Today’s Wonder of the Day was inspired by Ashley. Ashley Wonders, “How is boba made?” Thanks for WONDERing with us, Ashley!
Do you love bubbles? Many kids do! And for good reason. They’re a lot of fun to play with. Of course, people also love to chew on bubble gum. Some even sip a special drink called bubble tea!
Bubble tea is also called boba tea. If you’ve ever seen boba tea, you might think that “bubbles” refers to the little pearls at the bottom. But the bubbles that give the drink its name are those on top of the liquid made by mixing milk and tea. The pearls at the bottom of the tea are bobas.
Have you ever tasted boba tea? It comes in an array of flavors. Do you like green tea? Black tea? Jasmine tea? Maybe you’d prefer a boba tea that’s flavored with lemon, honeydew, or another fruit. They can also taste like coffee or even taro!
Yes, the tea can take on several flavors. But the bobas themselves usually don’t taste like much of anything. They’re made from tapioca—like the pudding! The tapioca pearls are boiled and then stored in sugary water. This gives them a sweet taste and keeps them soft until they land in your boba tea.
Do all bubble teas contain bobas? They’re traditional, but some people prefer other add-ins. Bubble teas can also come with grass jelly, pudding, or aloe vera in the bottom, instead.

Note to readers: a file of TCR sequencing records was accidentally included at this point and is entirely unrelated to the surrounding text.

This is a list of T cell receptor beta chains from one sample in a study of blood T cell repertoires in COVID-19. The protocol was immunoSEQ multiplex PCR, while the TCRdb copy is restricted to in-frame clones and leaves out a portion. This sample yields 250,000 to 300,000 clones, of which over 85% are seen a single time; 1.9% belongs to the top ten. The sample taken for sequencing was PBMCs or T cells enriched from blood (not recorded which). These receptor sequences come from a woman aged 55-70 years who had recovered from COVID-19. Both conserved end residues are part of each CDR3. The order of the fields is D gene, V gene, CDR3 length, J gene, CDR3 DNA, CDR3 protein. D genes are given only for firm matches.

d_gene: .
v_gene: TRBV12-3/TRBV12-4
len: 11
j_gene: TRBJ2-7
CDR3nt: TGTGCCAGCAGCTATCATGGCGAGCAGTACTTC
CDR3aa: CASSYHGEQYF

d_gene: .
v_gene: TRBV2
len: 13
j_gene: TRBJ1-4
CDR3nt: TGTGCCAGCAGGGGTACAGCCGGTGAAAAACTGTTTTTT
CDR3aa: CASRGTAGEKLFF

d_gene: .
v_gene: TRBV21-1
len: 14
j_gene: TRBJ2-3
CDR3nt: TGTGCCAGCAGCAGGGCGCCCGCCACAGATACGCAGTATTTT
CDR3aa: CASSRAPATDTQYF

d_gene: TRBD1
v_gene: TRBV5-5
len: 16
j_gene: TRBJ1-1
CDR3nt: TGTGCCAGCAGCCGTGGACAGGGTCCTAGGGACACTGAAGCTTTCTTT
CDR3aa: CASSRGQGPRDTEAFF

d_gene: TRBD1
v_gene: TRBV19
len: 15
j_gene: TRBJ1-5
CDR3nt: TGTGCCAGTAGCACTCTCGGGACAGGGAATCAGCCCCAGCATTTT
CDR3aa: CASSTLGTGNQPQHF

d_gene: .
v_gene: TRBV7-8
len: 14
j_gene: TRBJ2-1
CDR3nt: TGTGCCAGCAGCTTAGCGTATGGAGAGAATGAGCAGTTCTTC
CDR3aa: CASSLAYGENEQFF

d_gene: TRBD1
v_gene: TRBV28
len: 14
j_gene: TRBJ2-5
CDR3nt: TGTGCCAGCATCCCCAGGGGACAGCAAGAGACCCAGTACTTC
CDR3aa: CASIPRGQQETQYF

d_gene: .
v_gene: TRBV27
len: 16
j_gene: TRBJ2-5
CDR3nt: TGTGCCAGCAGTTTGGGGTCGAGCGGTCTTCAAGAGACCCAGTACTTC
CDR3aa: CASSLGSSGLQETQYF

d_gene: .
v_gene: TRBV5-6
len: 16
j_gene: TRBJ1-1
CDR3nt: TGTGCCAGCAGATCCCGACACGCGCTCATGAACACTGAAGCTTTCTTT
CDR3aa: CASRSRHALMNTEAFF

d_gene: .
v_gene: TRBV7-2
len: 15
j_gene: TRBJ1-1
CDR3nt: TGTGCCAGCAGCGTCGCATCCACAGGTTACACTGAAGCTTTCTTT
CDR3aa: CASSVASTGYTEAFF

Today, people drink boba tea all over the world. It started in Taiwan in the 1980s, and that’s still where it’s most popular. However, shops in the U.S. started making boba tea in the 1990s, where it also gained a strong following.
Is boba tea good for you? That depends. Because there are so many flavors, the sugar content of boba tea can vary. Sugary teas shouldn’t be consumed often. However, boba teas made with green tea often have less sugar. The bobas themselves contain little nutritional value.
In 2012, more health concerns about boba tea arose. A study by German researchers reportedly found a cancer-causing chemical in bobas. However, many people question the results. No other study has found such a chemical in boba pearls.
Have you ever tried boba tea? Would you like to? Many boba teas are very sugary and shouldn’t be consumed regularly. Still, many say they make a great occasional treat!
Standards: CCRA.L.3, CCRA.L.6, CCRA.R.1, CCRA.R.2, CCRA.R.4, CCRA.R.10, CCRA.SL.1, CCRA.SL.2, CCRA.W.2, CCRA.L.1, CCRA.L.2